• According to partners, the number of new arrivals in Shire and Adwa Towns continues to increase.

Cluster Status

Food

Needs

  • With the harvest and markets disrupted by the conflict, there is a risk of a further deterioration of food insecurity across Tigray. While many internally displaced people seek refuge in public institutions, most newly displaced families across the Region are seeking refuge with relatives and host communities, putting an incredible strain on their already stretched food resources. Food assistance from the Government and partners remains the main source of food for most families in the Region.

  • Partners on the ground report serious concerns about poor targeting and highlight the need to also consider host communities for assistance and reduce opportunity for tensions between them and those who have been displaced by the conflict.

Response

  • The National Disaster Risk Management Commission (NDRMC), in collaboration with the Food Security Coordination Directorate (FSCD), the Joint Emergency Operation Program (JEOP) through its partner Relief Society of Tigray (REST), World Food Programme (WFP) and other partners are involved in the food response across Tigray.

  • A total of 1,157,133 people have received their double rations both from JEOP and Productive Safety Net Programme (PSNP). JEOP has provided food to 1,128,372 people with a further 28,761 people served by JEOP/PSNP.

  • WFP has reached 32,422 people in two woredas – Atsbi Endaslasie and Edagahamus

  • As of 23 March 2021, out of the 40,000MT PSNP food allocated by Food Security Coordination Directorate (FSCD) for distribution in Tigray, 33,572MT (84 per cent) have been moved to Mekelle warehouses from Djibouti port. The remaining 6,428MT (16 per cent) is expected to be moved by end of March. 13,200MT have been distributed to 880,142 food insecure people in the second round. 5,965MT distributed to PSNP clients and the remaining 7,235MT to relief beneficiaries. Distributions have expanded to additional three woredas that were having access challenges: Neader in Central zone, Zana – South East zone and Selekeleka – North West zone.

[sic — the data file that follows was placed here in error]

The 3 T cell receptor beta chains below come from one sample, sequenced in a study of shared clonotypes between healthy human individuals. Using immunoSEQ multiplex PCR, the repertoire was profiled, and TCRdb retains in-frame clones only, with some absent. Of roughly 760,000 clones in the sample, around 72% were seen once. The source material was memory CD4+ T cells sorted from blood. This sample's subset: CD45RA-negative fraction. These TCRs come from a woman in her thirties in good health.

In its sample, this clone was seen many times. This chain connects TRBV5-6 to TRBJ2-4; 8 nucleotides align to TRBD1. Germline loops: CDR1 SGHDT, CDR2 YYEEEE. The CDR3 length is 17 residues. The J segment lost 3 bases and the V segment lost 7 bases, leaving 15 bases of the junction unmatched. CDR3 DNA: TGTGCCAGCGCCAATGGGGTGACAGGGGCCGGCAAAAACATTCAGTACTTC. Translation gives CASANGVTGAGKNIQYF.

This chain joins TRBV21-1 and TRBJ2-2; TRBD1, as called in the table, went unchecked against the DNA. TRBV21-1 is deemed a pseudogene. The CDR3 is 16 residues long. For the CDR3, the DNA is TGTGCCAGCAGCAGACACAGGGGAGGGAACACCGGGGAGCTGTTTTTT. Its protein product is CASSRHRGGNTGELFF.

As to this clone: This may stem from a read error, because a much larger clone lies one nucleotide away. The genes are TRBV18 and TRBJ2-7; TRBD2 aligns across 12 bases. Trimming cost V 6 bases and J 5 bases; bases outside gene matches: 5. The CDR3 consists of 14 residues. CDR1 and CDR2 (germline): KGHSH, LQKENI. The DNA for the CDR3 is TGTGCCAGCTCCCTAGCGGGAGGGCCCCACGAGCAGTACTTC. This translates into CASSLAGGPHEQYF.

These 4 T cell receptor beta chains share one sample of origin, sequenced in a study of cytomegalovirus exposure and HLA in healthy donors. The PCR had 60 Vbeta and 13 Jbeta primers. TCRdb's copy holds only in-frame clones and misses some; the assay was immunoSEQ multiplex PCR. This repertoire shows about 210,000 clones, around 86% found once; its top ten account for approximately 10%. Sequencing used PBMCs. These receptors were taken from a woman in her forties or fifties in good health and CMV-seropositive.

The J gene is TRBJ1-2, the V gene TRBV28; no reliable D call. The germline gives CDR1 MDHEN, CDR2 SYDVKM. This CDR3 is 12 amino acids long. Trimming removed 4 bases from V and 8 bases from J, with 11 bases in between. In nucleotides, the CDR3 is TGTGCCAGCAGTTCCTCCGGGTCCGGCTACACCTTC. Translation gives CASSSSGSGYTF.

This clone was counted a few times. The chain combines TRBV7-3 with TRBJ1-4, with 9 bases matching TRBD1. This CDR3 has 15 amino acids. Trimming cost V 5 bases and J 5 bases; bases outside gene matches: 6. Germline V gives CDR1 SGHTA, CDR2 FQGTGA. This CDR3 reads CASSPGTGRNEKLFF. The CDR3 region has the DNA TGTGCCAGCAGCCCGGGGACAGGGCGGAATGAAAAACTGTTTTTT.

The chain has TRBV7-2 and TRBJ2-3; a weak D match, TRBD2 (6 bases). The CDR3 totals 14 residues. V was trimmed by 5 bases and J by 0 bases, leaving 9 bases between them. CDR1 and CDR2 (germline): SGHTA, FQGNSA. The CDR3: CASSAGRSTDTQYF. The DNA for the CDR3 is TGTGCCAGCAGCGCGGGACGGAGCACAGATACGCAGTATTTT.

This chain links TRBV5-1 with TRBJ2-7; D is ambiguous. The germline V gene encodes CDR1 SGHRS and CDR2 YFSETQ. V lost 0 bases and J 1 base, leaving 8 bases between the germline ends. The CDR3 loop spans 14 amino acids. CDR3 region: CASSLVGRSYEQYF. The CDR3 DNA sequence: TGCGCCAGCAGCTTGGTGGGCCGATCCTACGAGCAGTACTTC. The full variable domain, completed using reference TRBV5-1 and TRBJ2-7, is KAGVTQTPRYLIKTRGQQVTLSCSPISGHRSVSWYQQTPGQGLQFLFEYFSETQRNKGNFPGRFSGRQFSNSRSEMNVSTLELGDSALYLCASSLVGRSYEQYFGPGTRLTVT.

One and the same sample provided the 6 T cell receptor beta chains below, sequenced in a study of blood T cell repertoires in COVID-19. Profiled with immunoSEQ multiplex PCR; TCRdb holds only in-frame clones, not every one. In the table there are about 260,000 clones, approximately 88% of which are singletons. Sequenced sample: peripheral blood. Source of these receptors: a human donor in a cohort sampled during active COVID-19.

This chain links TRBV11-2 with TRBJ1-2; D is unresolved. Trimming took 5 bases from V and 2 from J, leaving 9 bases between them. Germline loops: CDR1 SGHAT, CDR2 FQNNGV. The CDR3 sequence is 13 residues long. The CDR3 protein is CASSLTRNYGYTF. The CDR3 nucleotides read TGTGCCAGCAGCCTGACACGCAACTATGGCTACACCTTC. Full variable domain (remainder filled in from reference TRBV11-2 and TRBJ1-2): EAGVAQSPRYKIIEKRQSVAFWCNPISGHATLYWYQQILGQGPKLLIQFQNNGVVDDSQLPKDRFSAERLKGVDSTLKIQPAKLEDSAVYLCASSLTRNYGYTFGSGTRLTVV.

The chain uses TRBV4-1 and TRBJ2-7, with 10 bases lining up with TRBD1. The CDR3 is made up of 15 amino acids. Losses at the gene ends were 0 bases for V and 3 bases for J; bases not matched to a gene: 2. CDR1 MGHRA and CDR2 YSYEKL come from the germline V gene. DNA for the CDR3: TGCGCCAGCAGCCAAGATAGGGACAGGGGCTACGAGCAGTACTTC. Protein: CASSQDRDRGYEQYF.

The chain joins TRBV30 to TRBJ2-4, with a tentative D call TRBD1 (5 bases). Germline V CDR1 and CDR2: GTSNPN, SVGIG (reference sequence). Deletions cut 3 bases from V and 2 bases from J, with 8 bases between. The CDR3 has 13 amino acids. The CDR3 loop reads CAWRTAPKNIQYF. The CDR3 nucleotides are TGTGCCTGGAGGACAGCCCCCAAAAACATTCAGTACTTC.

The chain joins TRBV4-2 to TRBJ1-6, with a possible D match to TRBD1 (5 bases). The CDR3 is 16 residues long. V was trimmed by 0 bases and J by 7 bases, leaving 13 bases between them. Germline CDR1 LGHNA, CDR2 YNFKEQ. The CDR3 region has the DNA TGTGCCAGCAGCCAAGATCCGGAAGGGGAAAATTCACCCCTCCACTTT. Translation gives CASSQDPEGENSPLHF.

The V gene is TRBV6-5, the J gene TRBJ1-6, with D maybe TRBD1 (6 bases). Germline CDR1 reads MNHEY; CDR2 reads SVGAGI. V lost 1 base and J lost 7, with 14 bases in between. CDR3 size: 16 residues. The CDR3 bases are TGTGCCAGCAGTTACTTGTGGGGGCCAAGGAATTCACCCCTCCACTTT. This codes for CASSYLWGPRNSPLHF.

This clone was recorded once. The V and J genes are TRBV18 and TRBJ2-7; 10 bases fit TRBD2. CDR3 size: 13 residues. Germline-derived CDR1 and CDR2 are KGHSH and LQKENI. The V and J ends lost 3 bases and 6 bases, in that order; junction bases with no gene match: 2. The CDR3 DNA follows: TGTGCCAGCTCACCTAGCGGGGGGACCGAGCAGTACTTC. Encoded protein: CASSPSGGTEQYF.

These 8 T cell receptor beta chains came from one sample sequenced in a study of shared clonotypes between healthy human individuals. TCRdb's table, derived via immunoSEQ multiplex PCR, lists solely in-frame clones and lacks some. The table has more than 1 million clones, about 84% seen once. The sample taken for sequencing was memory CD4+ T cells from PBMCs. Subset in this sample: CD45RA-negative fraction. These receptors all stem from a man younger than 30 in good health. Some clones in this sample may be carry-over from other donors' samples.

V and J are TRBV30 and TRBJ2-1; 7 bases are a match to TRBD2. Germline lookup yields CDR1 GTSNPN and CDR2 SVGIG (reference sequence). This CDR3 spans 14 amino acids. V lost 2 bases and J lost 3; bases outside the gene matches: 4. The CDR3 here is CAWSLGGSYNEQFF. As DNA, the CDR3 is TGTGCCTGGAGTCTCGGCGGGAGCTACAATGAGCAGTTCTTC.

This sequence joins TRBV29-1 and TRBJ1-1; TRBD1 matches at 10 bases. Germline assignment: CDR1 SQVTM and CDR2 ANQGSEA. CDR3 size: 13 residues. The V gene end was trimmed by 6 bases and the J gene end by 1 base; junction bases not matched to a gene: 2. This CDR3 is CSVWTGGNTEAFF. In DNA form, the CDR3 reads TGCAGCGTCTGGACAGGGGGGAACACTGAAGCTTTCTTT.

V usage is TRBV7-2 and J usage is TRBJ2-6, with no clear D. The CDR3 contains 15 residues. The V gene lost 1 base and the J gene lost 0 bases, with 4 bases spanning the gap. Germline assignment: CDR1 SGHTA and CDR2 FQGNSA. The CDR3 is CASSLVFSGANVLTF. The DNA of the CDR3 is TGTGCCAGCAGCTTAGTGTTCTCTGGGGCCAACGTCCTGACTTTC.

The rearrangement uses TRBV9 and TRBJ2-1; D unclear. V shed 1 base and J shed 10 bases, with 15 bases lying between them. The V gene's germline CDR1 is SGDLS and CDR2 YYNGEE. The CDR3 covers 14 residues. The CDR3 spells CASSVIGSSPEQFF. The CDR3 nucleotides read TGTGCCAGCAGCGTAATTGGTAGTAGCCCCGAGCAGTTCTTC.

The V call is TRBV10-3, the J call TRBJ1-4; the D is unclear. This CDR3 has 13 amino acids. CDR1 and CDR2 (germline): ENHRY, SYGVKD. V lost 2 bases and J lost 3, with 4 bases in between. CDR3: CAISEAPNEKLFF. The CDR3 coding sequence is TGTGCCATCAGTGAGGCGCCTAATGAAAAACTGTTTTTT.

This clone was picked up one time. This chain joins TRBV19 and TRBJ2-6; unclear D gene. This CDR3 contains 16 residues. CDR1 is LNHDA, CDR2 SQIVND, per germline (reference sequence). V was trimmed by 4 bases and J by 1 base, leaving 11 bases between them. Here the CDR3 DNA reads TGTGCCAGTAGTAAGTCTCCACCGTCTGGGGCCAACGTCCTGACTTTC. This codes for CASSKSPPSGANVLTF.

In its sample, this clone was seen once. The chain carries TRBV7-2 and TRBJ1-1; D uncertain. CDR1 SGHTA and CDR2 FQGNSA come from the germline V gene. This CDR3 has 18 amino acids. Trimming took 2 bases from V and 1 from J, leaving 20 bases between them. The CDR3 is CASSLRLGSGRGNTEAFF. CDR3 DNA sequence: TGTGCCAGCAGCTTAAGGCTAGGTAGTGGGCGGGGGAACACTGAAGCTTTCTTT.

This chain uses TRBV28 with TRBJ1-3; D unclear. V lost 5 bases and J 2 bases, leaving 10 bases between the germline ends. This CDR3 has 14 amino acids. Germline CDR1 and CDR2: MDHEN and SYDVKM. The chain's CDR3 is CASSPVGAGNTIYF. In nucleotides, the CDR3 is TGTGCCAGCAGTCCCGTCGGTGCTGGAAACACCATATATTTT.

Gaps

  • Limited functionality of government structures at district level, targeting challenges and insecurity continue to affect food delivery.

Cluster Status

Health

Needs

  • Health care services in Tigray are extremely limited, leaving hundreds of thousands of people, including those who are chronically ill and others who were injured during the fighting, without adequate access to essential medicines and basic services. According to the Emergency Coordination Center. Ongoing assessments by WHO indicate that 141 of the 198 assessed hospitals and health centres were either partially or fully damaged. All hospitals and centres urgently need more medical supplies, drugs and equipment, according to WHO, and partners report continued looting of health facilities, with 12 further incidents of looting by armed actors reported in the past two weeks.

  • Child and maternal services have been drastically disrupted. Less than 16 per cent of the health facilities are providing vaccination services, while only 17 per cent are providing maternal services, such as antenatal care and birth delivery, according to health partners. Access to drugs also remains critically low at 16 per cent of the facilities. Most Woreda health offices are not yet functional, according to the Health Cluster.

  • People living in overcrowded conditions in displacement centres face tremendous health challenges. The rapid assessment conducted by the Bureau of Labour and Social Affairs (BoLSA) and humanitarians in displacement centres in Mekelle Town, for example, showed a high number of diarrheal diseases and women delivering in the camps, as no emergency services are provided during the night. Although free basic attention is being provided, displaced people face challenges to access medicines due to the lack of essential drugs in the hospitals.

Response

  • There has been significant increase in geographical access to more Woredas by the operational partners in the past few weeks. To date, 67 per cent (45/67) of the targeted Woredas have been accessed through 50 MHNT compared to 25 per cent (17/67) woredas that were supported in the beginning of Feb 2021. The MHNTs are run by 16 of the 18 operational partners; ten (10) of the 50 MHNTs are operated by Regional Health Bureau supported by UNICEF, WHO and UNFPA.

  • During the reporting period, MSF-Spain provided 431 Outpatient Department consultations (OPD), 19 admissions, 85 deliveries, conducted 17 other surgeries and provided 48 group and 75 individual consultations for mental health service. In addition, MSF-Spain conducted nutrition screening for 614 people, provided family planning services for 32 people, 250 routine vaccinations and, 17 referrals. At the Adigrat area mobile clinics, MSF-Spain provided 671 OPD Consultation, services for 5 severely malnourished children, provided family planning services for 46 people, provided 393 people with routine vaccination, and 7 referrals.

  • Mothers and Children Multisectoral Development Organisation (MCMDO) are supporting/ ongoing emergency health response in nine woredas through though 9 mobile health and nutrition teams (MHNTs). So far, 5,593 people have been reached through primary health care service (consultation and treatment), maternal and child health (MCH), mental health and psychosocial support (MHPSS) and nutrition screening and outpatient therapeutic (OTP) services